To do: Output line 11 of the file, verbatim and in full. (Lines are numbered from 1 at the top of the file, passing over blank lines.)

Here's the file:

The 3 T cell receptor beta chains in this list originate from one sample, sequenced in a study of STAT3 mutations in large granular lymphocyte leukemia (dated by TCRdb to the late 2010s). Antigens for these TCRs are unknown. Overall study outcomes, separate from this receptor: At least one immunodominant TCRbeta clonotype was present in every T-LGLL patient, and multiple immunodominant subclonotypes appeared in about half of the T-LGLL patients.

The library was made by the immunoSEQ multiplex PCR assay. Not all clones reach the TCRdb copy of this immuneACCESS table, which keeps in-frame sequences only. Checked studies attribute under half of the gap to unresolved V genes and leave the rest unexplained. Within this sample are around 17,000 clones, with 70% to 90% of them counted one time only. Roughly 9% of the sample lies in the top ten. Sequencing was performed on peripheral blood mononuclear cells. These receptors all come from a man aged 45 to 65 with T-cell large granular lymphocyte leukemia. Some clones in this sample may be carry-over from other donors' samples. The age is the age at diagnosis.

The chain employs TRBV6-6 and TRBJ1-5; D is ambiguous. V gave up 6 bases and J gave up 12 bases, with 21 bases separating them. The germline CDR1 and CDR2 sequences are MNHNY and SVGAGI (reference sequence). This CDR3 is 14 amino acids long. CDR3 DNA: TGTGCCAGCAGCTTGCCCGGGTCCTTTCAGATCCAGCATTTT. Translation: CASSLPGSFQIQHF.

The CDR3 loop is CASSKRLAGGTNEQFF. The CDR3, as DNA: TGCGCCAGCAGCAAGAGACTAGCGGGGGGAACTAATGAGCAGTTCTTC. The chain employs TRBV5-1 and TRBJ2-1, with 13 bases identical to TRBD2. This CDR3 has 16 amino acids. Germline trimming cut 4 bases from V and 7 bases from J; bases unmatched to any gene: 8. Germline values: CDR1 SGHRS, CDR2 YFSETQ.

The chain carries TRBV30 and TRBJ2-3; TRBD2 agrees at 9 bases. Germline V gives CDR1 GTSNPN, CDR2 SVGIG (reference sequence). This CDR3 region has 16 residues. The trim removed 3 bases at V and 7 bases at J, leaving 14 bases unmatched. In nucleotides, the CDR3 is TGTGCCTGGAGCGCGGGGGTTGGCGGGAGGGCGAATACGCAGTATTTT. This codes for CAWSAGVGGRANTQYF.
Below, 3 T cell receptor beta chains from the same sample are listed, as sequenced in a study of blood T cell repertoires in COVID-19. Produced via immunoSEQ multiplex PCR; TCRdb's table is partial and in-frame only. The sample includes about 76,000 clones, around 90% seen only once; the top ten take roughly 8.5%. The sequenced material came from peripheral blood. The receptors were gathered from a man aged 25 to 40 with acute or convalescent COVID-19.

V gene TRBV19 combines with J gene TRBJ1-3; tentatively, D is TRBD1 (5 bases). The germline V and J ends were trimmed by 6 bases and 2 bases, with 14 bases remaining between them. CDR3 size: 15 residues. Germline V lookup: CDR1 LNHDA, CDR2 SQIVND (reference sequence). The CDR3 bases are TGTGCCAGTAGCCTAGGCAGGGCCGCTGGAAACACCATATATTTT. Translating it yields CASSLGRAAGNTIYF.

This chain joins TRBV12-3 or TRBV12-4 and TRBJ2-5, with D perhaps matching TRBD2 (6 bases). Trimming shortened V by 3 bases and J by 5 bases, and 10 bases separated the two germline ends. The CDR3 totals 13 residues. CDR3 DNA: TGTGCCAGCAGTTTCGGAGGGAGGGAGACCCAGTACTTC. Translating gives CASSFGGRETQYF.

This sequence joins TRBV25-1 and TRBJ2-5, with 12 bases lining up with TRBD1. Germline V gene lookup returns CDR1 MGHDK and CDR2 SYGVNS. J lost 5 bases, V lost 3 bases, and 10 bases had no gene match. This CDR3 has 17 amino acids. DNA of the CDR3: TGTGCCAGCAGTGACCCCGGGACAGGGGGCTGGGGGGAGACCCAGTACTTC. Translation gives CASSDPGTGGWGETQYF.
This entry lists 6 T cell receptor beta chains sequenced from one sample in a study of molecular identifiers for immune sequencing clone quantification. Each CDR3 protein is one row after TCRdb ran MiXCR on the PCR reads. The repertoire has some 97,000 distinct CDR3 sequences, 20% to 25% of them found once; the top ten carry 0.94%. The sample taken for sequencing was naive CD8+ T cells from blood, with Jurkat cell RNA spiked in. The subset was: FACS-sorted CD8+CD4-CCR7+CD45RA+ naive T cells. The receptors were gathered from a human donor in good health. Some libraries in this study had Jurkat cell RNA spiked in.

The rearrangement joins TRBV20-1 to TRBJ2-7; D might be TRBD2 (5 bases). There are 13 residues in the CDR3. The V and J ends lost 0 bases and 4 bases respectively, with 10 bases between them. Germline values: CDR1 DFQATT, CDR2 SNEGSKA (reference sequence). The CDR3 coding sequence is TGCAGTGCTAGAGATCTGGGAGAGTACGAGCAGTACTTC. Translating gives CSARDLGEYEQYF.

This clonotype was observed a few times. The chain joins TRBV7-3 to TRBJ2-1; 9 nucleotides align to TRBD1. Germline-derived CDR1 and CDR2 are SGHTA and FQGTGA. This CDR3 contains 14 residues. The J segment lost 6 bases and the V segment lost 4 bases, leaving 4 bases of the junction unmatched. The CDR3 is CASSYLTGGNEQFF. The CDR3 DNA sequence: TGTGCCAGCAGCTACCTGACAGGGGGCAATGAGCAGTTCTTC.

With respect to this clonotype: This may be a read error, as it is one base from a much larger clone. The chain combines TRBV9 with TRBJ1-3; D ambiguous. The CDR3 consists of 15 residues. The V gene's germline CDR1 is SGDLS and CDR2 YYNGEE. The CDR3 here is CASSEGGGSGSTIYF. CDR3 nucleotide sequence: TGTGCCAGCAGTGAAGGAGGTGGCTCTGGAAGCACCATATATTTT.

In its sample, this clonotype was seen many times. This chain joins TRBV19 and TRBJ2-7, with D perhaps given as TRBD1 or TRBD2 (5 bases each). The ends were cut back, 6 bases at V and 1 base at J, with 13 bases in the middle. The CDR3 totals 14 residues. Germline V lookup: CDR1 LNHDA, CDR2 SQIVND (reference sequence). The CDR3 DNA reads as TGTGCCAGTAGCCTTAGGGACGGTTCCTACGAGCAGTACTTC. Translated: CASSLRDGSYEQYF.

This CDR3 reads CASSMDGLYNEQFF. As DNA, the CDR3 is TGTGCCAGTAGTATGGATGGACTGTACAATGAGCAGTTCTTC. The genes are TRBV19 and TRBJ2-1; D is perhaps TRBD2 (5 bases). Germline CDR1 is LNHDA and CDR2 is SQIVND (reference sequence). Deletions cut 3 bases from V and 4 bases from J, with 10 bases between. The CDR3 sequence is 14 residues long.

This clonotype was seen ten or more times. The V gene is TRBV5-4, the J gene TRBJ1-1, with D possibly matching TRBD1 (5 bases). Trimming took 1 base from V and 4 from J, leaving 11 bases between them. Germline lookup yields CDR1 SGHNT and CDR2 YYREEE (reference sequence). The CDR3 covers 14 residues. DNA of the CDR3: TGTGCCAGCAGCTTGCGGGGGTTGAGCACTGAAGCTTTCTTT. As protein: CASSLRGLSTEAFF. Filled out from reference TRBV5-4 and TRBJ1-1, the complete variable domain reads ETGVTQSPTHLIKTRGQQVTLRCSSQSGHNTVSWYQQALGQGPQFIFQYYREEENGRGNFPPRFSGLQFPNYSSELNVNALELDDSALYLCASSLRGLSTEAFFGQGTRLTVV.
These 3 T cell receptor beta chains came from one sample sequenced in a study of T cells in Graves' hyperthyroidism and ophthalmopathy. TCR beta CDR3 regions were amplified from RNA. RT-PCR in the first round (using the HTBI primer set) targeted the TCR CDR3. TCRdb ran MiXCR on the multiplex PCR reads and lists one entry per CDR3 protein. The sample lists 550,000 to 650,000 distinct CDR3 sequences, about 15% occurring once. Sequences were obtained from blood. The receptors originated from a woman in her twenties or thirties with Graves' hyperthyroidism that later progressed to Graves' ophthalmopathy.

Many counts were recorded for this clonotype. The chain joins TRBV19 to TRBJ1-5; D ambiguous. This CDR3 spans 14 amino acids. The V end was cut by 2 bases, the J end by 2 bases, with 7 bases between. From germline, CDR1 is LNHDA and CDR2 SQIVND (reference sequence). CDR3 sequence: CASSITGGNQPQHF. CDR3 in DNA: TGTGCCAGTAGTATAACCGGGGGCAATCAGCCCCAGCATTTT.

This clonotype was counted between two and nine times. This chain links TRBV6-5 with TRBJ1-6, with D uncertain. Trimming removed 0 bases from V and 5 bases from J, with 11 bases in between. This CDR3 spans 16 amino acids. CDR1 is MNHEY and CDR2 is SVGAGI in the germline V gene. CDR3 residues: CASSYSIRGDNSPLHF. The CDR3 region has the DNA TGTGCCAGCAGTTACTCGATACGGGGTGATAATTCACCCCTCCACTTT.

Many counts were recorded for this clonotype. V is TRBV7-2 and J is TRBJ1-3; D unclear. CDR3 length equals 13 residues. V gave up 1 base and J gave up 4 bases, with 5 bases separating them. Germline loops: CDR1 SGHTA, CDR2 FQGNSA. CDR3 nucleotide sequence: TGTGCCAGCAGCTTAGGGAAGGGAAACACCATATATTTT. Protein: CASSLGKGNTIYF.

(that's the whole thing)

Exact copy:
The rearrangement joins TRBV20-1 to TRBJ2-7; D might be TRBD2 (5 bases). There are 13 residues in the CDR3. The V and J ends lost 0 bases and 4 bases respectively, with 10 bases between them. Germline values: CDR1 DFQATT, CDR2 SNEGSKA (reference sequence). The CDR3 coding sequence is TGCAGTGCTAGAGATCTGGGAGAGTACGAGCAGTACTTC. Translating gives CSARDLGEYEQYF.